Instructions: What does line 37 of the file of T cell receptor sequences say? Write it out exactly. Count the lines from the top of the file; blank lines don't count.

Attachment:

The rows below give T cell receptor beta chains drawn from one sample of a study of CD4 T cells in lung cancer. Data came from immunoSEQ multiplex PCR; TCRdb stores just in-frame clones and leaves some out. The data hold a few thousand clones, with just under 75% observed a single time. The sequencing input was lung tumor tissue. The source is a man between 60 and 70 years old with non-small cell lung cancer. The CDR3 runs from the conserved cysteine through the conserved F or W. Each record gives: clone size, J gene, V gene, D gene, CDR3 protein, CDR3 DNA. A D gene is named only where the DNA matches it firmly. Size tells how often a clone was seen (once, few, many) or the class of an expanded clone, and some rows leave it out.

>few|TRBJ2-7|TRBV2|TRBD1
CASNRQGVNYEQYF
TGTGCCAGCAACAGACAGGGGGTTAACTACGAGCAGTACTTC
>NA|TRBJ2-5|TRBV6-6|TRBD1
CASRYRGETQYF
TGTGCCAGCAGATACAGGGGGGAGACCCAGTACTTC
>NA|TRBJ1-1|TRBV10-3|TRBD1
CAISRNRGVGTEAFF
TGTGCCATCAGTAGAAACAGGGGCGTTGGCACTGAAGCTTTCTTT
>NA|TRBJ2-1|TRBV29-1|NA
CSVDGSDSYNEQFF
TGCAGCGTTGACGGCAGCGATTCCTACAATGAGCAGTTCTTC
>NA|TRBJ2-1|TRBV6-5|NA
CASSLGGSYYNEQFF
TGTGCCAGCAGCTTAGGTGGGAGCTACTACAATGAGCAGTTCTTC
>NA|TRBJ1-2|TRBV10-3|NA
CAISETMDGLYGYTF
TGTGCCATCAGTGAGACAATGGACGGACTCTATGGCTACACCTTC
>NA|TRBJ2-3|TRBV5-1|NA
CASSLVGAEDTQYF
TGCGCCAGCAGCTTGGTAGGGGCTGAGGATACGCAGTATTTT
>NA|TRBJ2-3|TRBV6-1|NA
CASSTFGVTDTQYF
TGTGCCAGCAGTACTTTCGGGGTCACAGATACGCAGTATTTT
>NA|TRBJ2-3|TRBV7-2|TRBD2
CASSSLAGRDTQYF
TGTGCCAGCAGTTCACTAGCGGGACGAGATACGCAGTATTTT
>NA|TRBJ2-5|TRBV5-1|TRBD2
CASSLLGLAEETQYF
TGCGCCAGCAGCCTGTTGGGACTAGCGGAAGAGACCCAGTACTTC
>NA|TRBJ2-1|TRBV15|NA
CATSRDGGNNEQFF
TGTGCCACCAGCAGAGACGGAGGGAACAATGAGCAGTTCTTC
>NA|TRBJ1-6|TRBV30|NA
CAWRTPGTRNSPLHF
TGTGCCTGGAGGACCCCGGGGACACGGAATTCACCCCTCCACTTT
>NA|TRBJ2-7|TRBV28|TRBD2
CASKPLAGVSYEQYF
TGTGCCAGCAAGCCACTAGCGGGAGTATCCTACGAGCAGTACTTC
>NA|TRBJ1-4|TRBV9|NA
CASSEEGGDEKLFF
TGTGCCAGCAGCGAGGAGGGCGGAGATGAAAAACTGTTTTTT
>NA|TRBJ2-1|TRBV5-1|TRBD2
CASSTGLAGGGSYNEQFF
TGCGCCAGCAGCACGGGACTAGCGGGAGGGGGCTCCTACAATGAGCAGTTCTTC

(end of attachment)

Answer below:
TGTGCCTGGAGGACCCCGGGGACACGGAATTCACCCCTCCACTTT